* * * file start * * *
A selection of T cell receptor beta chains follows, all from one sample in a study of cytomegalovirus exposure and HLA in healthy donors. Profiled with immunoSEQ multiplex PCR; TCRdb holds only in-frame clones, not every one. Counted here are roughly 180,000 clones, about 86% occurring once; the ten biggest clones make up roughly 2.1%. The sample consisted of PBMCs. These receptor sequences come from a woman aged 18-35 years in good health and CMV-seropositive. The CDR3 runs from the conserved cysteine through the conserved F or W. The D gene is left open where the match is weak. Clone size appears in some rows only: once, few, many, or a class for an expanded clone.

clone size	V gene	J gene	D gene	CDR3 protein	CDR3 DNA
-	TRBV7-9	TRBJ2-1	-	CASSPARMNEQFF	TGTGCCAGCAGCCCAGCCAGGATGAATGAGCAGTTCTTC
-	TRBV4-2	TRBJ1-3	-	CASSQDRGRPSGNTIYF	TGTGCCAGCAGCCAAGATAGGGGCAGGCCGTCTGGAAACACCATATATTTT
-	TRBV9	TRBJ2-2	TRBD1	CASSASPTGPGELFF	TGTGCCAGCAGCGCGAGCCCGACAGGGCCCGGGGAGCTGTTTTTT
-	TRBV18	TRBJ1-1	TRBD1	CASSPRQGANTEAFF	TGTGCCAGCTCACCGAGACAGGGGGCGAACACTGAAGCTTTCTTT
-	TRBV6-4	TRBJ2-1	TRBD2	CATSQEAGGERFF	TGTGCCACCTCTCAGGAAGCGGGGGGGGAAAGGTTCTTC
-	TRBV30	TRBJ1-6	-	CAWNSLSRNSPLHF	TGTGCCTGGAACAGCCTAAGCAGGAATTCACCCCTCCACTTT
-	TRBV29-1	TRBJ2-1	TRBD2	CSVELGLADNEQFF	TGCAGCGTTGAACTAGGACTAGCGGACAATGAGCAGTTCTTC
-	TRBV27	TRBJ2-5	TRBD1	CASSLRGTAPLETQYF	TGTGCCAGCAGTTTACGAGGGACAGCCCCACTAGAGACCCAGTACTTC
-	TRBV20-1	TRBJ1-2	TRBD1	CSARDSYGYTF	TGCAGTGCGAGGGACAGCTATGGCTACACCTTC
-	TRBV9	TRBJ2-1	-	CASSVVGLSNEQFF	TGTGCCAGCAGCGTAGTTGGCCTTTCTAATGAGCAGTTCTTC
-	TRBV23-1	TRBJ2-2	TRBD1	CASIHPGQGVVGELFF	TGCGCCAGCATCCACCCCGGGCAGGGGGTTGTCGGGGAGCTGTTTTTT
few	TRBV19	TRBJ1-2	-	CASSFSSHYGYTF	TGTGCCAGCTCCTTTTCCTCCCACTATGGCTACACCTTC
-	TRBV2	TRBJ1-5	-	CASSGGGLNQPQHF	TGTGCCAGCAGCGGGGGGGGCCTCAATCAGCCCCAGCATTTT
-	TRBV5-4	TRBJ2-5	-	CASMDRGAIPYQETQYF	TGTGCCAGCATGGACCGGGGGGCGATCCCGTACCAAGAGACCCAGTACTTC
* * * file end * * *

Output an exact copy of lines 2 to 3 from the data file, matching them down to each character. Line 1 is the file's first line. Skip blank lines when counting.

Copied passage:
clone size	V gene	J gene	D gene	CDR3 protein	CDR3 DNA
-	TRBV7-9	TRBJ2-1	-	CASSPARMNEQFF	TGTGCCAGCAGCCCAGCCAGGATGAATGAGCAGTTCTTC